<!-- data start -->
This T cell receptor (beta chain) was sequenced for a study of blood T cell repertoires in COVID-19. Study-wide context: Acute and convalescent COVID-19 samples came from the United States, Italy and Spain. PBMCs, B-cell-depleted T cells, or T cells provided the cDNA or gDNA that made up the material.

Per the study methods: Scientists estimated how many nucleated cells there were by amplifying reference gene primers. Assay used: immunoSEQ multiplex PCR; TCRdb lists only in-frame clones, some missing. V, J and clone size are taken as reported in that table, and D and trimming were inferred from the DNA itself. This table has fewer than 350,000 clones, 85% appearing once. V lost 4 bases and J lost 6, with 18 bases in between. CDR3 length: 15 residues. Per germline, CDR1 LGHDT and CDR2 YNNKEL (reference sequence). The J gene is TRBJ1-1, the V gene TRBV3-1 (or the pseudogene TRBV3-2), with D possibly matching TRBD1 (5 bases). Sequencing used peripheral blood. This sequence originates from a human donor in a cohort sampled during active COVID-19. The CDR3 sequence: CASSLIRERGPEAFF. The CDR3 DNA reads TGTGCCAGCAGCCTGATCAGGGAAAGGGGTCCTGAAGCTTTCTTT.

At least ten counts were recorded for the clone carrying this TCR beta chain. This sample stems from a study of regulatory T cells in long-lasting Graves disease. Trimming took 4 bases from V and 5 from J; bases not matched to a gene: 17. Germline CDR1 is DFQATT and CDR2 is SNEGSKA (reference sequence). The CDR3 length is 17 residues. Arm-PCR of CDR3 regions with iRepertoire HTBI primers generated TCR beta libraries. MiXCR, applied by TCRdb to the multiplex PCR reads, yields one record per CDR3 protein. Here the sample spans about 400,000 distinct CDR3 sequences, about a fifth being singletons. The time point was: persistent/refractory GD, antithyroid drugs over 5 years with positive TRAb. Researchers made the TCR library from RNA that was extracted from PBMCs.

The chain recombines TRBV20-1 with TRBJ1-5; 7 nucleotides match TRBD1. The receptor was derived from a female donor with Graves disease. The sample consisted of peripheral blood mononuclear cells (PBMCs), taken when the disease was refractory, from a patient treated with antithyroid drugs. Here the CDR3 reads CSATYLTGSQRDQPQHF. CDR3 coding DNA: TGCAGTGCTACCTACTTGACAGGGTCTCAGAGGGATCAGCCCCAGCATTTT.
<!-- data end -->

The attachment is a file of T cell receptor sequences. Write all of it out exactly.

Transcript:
This T cell receptor (beta chain) was sequenced for a study of blood T cell repertoires in COVID-19. Study-wide context: Acute and convalescent COVID-19 samples came from the United States, Italy and Spain. PBMCs, B-cell-depleted T cells, or T cells provided the cDNA or gDNA that made up the material.

Per the study methods: Scientists estimated how many nucleated cells there were by amplifying reference gene primers. Assay used: immunoSEQ multiplex PCR; TCRdb lists only in-frame clones, some missing. V, J and clone size are taken as reported in that table, and D and trimming were inferred from the DNA itself. This table has fewer than 350,000 clones, 85% appearing once. V lost 4 bases and J lost 6, with 18 bases in between. CDR3 length: 15 residues. Per germline, CDR1 LGHDT and CDR2 YNNKEL (reference sequence). The J gene is TRBJ1-1, the V gene TRBV3-1 (or the pseudogene TRBV3-2), with D possibly matching TRBD1 (5 bases). Sequencing used peripheral blood. This sequence originates from a human donor in a cohort sampled during active COVID-19. The CDR3 sequence: CASSLIRERGPEAFF. The CDR3 DNA reads TGTGCCAGCAGCCTGATCAGGGAAAGGGGTCCTGAAGCTTTCTTT.

At least ten counts were recorded for the clone carrying this TCR beta chain. This sample stems from a study of regulatory T cells in long-lasting Graves disease. Trimming took 4 bases from V and 5 from J; bases not matched to a gene: 17. Germline CDR1 is DFQATT and CDR2 is SNEGSKA (reference sequence). The CDR3 length is 17 residues. Arm-PCR of CDR3 regions with iRepertoire HTBI primers generated TCR beta libraries. MiXCR, applied by TCRdb to the multiplex PCR reads, yields one record per CDR3 protein. Here the sample spans about 400,000 distinct CDR3 sequences, about a fifth being singletons. The time point was: persistent/refractory GD, antithyroid drugs over 5 years with positive TRAb. Researchers made the TCR library from RNA that was extracted from PBMCs.

The chain recombines TRBV20-1 with TRBJ1-5; 7 nucleotides match TRBD1. The receptor was derived from a female donor with Graves disease. The sample consisted of peripheral blood mononuclear cells (PBMCs), taken when the disease was refractory, from a patient treated with antithyroid drugs. Here the CDR3 reads CSATYLTGSQRDQPQHF. CDR3 coding DNA: TGCAGTGCTACCTACTTGACAGGGTCTCAGAGGGATCAGCCCCAGCATTTT.